Hello! I’m Christiane Knight. I was born in Baltimore MD and have escaped twice, but keep getting drawn back to my quirky hometown. I’ve had a dizzying array of interesting jobs over the years, but these days I am a fiber artist as well as a writer. For fun, I run an online radio station that features goth/industrial/alternative music, and I sing in a couple of musical projects.

When and why did you begin writing?

I’ve been writing stories since I learned to print letters. Before I could write them down, I would gather up girls at the playground to sit in a circle and listen to the tales I would dream up – usually about fairies and talking animals.

When did you first consider yourself a writer?

In high school, I joined a club that put out a yearly literary publication, and that was the first time I ever saw my words in print. At that point, I knew that writing was something that I was meant to do. After that, I spent some time writing for very small press publications, including my own, but I never thought I’d manage to put out a novel – until I did!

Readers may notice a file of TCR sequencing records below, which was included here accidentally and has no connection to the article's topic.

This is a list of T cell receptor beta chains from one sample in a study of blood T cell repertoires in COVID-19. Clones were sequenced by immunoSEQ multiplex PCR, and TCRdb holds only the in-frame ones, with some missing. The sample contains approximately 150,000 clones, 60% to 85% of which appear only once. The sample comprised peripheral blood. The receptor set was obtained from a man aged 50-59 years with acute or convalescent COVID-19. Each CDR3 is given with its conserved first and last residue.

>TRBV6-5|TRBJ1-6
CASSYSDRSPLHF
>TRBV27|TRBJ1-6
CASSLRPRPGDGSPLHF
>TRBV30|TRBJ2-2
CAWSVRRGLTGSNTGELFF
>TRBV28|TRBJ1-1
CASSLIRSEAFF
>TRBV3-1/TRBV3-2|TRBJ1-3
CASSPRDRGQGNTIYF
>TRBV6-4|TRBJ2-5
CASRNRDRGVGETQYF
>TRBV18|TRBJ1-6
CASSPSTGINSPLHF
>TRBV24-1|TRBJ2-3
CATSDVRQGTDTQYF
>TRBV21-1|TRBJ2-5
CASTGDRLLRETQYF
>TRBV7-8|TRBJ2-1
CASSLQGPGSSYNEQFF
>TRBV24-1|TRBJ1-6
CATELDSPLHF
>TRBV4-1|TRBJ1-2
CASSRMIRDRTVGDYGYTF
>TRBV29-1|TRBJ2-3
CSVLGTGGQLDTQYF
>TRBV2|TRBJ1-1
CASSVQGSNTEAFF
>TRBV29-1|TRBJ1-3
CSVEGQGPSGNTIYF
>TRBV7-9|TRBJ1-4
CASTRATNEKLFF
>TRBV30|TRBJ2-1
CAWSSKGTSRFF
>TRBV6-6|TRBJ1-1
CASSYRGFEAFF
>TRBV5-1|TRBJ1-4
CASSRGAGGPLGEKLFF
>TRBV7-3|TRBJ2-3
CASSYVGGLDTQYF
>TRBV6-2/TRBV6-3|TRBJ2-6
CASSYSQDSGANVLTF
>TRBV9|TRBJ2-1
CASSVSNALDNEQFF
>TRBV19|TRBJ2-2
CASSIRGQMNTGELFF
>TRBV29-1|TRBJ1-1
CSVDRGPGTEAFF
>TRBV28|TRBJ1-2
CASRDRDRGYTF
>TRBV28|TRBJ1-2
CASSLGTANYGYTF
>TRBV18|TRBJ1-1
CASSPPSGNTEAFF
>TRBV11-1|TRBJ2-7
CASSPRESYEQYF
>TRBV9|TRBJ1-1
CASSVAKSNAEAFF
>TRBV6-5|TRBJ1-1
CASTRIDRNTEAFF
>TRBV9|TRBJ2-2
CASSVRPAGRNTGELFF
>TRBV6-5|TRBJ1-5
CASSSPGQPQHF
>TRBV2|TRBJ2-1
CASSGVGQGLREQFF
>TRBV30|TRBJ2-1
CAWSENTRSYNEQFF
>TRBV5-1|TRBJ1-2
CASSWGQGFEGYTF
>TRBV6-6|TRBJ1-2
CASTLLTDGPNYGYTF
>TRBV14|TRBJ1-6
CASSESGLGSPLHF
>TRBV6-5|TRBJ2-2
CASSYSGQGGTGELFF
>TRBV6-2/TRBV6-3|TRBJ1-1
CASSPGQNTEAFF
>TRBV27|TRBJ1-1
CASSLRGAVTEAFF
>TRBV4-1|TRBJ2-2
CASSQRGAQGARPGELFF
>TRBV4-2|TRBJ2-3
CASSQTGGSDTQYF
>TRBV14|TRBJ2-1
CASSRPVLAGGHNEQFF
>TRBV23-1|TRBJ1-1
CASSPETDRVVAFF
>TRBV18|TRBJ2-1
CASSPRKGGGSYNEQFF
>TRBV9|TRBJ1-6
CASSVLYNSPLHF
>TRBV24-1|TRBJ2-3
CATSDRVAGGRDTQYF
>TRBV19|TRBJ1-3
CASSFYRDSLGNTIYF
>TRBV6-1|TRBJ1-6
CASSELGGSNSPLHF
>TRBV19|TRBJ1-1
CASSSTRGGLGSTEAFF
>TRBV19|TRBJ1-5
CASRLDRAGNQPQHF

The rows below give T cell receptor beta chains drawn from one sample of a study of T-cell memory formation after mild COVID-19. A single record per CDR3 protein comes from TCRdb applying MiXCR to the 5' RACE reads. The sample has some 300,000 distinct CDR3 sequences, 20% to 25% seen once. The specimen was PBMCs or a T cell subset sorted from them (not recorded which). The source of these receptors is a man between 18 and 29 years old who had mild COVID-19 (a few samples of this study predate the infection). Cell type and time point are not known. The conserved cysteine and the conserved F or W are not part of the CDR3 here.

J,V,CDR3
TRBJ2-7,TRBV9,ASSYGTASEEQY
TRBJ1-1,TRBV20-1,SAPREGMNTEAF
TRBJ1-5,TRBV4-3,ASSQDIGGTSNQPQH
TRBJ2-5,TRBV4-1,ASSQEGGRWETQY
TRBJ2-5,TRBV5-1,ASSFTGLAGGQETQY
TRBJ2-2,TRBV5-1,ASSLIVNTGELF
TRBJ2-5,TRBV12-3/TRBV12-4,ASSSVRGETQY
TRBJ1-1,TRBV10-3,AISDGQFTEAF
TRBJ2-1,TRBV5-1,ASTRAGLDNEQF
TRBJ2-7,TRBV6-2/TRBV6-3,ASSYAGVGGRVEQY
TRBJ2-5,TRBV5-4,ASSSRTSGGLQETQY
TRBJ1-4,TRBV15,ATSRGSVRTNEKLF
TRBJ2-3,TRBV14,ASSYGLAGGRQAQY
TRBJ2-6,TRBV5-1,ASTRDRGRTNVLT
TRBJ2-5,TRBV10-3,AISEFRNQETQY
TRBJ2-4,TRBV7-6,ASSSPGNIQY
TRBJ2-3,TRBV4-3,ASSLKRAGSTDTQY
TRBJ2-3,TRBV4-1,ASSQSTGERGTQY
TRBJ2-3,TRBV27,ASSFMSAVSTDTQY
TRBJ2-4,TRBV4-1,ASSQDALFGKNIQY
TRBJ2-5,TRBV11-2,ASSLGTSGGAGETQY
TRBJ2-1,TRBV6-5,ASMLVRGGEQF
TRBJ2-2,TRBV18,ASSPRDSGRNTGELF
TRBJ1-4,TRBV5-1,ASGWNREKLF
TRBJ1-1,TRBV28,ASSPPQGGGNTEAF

Can you share a little about your current book with us?

I released In Sleep You Know in 2021. It focuses on Merrick Moore, a guy with some great friends and a garage band, but no drive to go anywhere in life. That is, until he crashes a party and ends up with more than he bargained for: new powers, a girlfriend who can visit him in his dreams, and a seven year bond with the Eleriannan Fae court.

What inspired you to write this book?

I’ve been carrying around this series of stories about the Eleriannan, set in Baltimore City, for years and years. When the pandemic hit, and I had nothing but time on my hands, I decided what better to do than to finally start crafting them into proper novels?

Do you have a specific writing style?

My style is very character driven, filled with traditional lore that I’ve filtered through my imagination. I’ve been told that my books read like watching a movie, with lots of intense visuals and action that puts you in the middle of the story. My goal is to write fantasy in a way that the story feels almost plausible, and the characters seem like the kind of people you wish you’d meet and convince to be your friends.

I also weave music throughout my writing in ways that add depth to the story, including using a soundtrack that hints at the action occurring in each chapter.